Modeling ring current ion and electron dynamics and plasma instabilities during a high-speed stream driven storm

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TitleModeling ring current ion and electron dynamics and plasma instabilities during a high-speed stream driven storm
Publication TypeJournal Article
Year of Publication2012
AuthorsJordanova, VK, Welling, DT, Zaharia, SG, Chen, L, Thorne, RM
JournalJournal of Geophysical Research
Date Published09/2012
Abstract1] The temporal and spatial development of the ring current is evaluated during the 23–26 October 2002 high-speed stream (HSS) storm, using a kinetic ring current-atmosphere interactions model with self-consistent magnetic field (RAM-SCB). The effects of nondipolar magnetic field configuration are investigated on both ring current ion and electron dynamics. As the self-consistent magnetic field is depressed at large (>4RE) radial distances on the nightside during the storm main phase, the particles' drift velocities increase, the ion and electron fluxes are reduced and the ring current is confined closer to Earth. In contrast to ions, the electron fluxes increase closer to Earth and the fractional electron energy reaches ∼20% near storm peak due to better electron trapping in a nondipolar magnetic field. The ring current contribution to Dst calculated using Biot-Savart integration differs little from the DPS relation except during quiet time. RAM-SCB simulations underestimate ∣SYM-H∣ minimum by ∼25% but reproduce very well the storm recovery phase. Increased anisotropies develop in the ion and electron velocity distributions in a self-consistent magnetic field due to energy dependent drifts, losses, and dispersed injections. There is sufficient free energy to excite whistler mode chorus, electromagnetic ion cyclotron (EMIC), and magnetosonic waves in the equatorial magnetosphere. The linear growth rate of whistler mode chorus intensifies in the postmidnight to noon sector, EMIC waves are predominantly excited in the afternoon to midnight sector, and magnetosonic waves are excited over a broad MLT range both inside and outside the plasmasphere. The wave growth rates in a dipolar magnetic field have significantly smaller magnitude and spatial extent.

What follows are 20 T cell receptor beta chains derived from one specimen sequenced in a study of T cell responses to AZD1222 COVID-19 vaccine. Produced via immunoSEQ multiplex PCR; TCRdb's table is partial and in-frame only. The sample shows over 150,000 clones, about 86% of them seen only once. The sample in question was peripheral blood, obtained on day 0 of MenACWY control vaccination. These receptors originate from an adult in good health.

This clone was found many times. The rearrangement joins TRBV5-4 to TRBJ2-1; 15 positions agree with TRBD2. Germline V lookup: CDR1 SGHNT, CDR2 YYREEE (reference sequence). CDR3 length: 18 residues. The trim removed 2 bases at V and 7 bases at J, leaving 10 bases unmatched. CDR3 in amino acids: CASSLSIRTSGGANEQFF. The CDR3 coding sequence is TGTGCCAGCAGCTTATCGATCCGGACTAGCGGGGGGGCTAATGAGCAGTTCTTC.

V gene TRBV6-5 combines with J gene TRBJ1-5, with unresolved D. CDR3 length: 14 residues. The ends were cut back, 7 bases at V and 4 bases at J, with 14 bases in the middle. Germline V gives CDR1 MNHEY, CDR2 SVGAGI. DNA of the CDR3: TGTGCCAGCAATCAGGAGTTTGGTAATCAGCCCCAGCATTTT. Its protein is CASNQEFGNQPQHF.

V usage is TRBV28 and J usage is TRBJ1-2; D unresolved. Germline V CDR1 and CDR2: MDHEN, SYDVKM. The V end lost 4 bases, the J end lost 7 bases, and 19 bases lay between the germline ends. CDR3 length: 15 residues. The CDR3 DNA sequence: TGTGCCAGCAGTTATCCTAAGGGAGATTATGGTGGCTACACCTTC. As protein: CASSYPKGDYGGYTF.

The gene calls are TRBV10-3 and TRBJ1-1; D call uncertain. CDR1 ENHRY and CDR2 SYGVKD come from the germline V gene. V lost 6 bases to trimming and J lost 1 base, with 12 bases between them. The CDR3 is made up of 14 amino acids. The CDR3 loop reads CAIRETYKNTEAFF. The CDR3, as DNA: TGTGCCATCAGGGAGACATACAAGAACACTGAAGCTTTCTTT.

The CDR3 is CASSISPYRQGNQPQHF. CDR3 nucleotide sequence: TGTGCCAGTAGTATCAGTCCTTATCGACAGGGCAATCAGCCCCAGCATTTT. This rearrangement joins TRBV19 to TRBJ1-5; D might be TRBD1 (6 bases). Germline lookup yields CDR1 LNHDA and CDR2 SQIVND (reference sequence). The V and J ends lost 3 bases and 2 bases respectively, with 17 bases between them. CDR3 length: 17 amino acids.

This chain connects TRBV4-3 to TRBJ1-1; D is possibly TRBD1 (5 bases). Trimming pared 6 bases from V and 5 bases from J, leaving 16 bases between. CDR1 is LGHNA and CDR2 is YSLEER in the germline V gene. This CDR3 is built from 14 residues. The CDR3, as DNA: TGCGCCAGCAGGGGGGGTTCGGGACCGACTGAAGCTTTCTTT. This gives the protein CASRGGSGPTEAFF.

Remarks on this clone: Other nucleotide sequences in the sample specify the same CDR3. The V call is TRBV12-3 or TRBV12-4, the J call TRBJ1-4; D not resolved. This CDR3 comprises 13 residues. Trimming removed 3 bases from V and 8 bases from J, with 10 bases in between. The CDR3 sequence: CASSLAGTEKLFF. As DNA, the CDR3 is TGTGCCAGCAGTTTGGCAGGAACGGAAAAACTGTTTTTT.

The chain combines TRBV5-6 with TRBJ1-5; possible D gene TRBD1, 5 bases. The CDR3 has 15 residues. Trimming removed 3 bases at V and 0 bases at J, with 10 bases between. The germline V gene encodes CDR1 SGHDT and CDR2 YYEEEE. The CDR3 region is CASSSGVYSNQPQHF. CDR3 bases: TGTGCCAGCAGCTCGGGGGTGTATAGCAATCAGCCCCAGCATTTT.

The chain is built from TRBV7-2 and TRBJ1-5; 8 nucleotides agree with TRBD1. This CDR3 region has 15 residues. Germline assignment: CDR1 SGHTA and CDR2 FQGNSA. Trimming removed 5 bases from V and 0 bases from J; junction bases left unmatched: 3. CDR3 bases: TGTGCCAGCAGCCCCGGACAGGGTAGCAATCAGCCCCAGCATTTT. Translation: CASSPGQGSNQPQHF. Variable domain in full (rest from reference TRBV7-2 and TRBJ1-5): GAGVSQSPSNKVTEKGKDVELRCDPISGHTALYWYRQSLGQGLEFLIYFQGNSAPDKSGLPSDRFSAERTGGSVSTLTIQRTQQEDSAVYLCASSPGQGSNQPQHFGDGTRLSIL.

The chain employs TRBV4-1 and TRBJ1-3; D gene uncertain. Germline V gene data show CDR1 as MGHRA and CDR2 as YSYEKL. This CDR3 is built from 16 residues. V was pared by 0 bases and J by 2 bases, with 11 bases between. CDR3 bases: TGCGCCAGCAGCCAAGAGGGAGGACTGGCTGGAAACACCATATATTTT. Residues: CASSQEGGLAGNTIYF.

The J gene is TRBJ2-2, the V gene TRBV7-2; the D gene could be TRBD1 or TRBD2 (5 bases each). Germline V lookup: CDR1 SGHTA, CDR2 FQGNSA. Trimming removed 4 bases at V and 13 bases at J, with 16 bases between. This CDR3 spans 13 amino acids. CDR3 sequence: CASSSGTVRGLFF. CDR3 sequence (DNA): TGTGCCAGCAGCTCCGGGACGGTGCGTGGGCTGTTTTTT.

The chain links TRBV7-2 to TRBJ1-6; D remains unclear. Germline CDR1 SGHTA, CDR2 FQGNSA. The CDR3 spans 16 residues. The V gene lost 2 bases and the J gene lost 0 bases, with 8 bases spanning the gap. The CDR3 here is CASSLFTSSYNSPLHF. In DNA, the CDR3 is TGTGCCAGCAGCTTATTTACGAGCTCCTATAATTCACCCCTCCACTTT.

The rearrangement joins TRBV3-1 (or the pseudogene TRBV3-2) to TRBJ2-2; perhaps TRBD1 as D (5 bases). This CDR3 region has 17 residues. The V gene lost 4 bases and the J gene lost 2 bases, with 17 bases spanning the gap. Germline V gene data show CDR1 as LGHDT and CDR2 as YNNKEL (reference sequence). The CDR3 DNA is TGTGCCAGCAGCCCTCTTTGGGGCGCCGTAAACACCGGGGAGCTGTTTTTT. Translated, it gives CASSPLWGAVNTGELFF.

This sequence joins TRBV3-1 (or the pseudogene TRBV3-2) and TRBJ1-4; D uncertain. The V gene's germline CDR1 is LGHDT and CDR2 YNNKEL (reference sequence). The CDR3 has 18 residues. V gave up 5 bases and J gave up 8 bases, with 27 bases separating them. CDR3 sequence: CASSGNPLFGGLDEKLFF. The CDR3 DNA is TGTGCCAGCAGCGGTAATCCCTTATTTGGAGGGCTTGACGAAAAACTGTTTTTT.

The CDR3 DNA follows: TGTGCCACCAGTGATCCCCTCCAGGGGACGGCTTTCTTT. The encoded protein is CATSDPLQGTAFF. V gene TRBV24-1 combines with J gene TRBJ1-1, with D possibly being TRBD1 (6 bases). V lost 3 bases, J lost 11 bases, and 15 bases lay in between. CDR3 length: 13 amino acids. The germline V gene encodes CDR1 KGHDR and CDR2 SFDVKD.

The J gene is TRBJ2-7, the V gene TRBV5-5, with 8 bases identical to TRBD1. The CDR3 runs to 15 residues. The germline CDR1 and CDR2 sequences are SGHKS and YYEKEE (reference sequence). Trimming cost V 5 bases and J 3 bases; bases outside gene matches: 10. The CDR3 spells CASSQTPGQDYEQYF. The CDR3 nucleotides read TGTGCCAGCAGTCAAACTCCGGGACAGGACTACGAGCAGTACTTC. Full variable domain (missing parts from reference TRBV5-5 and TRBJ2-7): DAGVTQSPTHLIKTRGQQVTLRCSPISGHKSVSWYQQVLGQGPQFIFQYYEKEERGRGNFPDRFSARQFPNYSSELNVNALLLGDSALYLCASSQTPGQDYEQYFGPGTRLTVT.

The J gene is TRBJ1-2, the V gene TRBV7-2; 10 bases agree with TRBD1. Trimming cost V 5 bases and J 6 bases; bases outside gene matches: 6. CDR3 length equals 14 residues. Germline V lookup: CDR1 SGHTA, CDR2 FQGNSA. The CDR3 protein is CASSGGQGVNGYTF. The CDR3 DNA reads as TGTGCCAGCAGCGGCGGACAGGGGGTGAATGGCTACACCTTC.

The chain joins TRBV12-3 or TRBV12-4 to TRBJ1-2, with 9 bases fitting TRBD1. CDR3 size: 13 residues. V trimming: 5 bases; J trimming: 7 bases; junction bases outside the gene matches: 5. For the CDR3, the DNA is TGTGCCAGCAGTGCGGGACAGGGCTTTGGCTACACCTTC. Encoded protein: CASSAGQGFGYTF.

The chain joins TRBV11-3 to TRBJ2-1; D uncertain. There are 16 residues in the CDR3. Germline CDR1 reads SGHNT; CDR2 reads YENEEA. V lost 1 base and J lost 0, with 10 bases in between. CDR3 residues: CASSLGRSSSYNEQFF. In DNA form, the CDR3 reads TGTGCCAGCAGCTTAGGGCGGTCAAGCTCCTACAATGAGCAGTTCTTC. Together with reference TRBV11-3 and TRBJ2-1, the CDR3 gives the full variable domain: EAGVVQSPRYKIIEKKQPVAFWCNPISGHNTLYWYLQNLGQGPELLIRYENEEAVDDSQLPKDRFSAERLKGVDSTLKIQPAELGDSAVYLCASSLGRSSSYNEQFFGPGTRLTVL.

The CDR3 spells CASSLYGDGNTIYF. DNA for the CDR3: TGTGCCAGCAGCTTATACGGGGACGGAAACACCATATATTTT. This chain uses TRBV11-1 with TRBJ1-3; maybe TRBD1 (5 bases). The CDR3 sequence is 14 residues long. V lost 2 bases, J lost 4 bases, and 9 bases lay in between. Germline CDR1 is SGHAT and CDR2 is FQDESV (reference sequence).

Short TitleJ. Geophys. Res.

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